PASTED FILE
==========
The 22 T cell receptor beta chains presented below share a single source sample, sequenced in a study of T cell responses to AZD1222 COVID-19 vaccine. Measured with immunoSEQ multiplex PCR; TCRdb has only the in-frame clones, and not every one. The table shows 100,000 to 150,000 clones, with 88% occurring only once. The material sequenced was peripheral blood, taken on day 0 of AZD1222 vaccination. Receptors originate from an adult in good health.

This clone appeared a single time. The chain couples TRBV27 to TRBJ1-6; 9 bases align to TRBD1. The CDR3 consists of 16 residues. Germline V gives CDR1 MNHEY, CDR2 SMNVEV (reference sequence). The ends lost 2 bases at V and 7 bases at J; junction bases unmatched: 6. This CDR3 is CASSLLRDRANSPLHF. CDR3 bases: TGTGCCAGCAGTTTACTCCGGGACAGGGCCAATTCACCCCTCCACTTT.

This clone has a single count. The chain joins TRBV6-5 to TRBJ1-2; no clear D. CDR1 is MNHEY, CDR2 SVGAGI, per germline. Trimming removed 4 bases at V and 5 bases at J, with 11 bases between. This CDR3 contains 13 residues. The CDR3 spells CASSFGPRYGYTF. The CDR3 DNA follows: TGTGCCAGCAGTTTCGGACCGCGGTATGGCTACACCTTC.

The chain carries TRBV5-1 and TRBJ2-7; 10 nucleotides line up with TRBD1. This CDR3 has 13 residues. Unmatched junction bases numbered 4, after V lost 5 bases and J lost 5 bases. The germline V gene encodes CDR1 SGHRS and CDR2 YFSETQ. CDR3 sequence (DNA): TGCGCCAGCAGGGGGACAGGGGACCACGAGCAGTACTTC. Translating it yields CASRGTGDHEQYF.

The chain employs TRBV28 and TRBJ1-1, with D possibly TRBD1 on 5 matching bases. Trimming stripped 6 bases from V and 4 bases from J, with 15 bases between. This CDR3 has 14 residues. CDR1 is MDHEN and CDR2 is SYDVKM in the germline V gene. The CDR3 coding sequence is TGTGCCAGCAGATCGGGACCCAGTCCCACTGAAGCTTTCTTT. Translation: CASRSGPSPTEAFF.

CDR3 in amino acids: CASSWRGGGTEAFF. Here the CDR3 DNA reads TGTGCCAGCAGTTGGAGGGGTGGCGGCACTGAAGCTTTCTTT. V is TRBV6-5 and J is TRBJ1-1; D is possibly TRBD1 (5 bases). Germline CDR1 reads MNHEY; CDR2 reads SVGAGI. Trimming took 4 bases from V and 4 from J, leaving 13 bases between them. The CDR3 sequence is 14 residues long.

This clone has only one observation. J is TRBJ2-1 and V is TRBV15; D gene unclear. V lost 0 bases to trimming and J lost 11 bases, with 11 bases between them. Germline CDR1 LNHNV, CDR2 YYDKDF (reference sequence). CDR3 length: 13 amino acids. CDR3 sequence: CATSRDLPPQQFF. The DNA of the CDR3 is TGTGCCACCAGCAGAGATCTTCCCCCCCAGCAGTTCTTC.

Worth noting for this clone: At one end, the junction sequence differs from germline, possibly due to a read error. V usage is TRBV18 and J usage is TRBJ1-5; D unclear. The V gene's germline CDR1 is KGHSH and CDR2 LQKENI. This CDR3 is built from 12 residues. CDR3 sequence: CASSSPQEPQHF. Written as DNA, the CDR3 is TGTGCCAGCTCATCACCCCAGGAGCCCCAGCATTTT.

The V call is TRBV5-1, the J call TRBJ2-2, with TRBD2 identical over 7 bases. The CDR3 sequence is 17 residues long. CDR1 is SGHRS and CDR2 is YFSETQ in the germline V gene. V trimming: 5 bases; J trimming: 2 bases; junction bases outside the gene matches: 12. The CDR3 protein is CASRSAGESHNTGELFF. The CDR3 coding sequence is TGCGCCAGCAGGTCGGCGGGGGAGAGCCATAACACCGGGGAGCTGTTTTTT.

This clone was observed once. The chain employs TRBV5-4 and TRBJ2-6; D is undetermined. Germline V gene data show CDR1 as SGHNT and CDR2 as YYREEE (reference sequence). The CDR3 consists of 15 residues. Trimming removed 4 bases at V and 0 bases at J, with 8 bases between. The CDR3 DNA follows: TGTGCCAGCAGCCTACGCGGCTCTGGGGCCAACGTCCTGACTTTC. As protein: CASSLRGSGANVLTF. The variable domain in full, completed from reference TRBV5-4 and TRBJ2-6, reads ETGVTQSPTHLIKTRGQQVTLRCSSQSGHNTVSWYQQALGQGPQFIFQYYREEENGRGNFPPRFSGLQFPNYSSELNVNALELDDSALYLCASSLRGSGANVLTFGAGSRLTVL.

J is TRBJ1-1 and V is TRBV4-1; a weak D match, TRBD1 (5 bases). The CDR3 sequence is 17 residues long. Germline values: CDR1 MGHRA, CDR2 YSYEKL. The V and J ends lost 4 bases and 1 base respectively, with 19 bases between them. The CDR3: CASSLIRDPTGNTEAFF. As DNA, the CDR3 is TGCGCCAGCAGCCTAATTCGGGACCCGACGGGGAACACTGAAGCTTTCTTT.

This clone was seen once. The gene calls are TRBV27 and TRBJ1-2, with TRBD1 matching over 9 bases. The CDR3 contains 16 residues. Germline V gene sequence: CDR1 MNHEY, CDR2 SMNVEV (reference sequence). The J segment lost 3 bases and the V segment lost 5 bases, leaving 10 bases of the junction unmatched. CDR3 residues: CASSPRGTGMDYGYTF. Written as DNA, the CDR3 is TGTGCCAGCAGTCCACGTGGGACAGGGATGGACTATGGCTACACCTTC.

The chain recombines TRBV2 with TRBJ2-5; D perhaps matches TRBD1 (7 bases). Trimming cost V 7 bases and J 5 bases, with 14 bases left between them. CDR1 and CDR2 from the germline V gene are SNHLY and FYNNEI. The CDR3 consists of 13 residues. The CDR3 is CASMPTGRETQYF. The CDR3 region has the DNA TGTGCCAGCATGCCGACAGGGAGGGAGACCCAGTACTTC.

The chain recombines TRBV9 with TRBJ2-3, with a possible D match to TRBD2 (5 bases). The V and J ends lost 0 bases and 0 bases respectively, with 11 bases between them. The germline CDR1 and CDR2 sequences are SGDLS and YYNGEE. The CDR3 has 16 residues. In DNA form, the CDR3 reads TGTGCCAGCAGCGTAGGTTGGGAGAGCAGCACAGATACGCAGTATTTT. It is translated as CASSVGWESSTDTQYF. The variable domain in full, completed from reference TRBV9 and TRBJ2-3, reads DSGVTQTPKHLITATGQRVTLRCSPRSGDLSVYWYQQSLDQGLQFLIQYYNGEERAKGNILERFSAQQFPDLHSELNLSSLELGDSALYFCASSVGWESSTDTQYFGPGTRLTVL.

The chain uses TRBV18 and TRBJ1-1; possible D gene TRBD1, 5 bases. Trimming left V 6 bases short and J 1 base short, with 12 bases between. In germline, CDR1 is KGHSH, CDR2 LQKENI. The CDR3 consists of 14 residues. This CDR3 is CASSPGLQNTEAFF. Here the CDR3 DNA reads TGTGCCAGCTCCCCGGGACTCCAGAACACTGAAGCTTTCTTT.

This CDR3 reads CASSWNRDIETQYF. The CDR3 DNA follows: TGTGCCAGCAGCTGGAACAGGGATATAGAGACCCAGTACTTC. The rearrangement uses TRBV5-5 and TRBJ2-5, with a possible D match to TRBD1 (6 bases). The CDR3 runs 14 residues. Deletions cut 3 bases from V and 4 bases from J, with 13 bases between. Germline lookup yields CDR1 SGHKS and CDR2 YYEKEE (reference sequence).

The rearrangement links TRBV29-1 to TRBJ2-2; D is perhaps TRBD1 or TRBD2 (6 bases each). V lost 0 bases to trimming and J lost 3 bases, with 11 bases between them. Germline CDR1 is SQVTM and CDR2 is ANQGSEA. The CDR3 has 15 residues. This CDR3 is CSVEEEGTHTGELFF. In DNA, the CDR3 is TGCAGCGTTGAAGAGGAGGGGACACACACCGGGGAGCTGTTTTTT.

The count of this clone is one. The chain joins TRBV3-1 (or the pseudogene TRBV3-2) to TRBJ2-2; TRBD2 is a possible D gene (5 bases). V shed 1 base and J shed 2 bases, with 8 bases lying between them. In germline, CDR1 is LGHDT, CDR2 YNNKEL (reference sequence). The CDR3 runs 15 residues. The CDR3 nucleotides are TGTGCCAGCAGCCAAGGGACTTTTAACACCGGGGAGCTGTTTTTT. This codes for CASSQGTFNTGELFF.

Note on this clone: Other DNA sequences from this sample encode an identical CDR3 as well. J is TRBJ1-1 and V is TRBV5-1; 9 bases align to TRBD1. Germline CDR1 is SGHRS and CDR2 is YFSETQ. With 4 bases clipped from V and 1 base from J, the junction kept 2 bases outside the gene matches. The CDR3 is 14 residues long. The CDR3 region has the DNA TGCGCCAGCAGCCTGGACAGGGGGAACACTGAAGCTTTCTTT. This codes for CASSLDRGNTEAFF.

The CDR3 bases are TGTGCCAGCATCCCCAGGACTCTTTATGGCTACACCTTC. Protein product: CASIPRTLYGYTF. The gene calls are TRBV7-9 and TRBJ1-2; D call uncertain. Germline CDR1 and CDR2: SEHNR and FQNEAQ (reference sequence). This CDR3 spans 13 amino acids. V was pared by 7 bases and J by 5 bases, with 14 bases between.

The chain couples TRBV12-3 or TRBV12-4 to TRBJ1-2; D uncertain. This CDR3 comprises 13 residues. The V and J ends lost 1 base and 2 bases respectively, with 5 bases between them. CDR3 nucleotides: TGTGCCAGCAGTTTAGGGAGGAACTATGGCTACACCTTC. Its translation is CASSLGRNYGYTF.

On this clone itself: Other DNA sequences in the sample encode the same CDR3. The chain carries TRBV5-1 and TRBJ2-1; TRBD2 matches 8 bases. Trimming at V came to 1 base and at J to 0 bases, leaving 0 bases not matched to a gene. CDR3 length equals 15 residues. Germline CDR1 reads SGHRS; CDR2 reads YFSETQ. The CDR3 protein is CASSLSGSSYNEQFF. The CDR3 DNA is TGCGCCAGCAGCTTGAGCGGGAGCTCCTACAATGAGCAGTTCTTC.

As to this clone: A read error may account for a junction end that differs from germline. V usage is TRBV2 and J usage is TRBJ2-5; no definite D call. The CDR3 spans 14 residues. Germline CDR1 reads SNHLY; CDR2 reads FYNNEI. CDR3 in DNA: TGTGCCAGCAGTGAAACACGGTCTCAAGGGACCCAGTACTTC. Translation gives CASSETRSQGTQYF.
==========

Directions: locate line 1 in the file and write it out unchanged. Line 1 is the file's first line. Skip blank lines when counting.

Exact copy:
The 22 T cell receptor beta chains presented below share a single source sample, sequenced in a study of T cell responses to AZD1222 COVID-19 vaccine. Measured with immunoSEQ multiplex PCR; TCRdb has only the in-frame clones, and not every one. The table shows 100,000 to 150,000 clones, with 88% occurring only once. The material sequenced was peripheral blood, taken on day 0 of AZD1222 vaccination. Receptors originate from an adult in good health.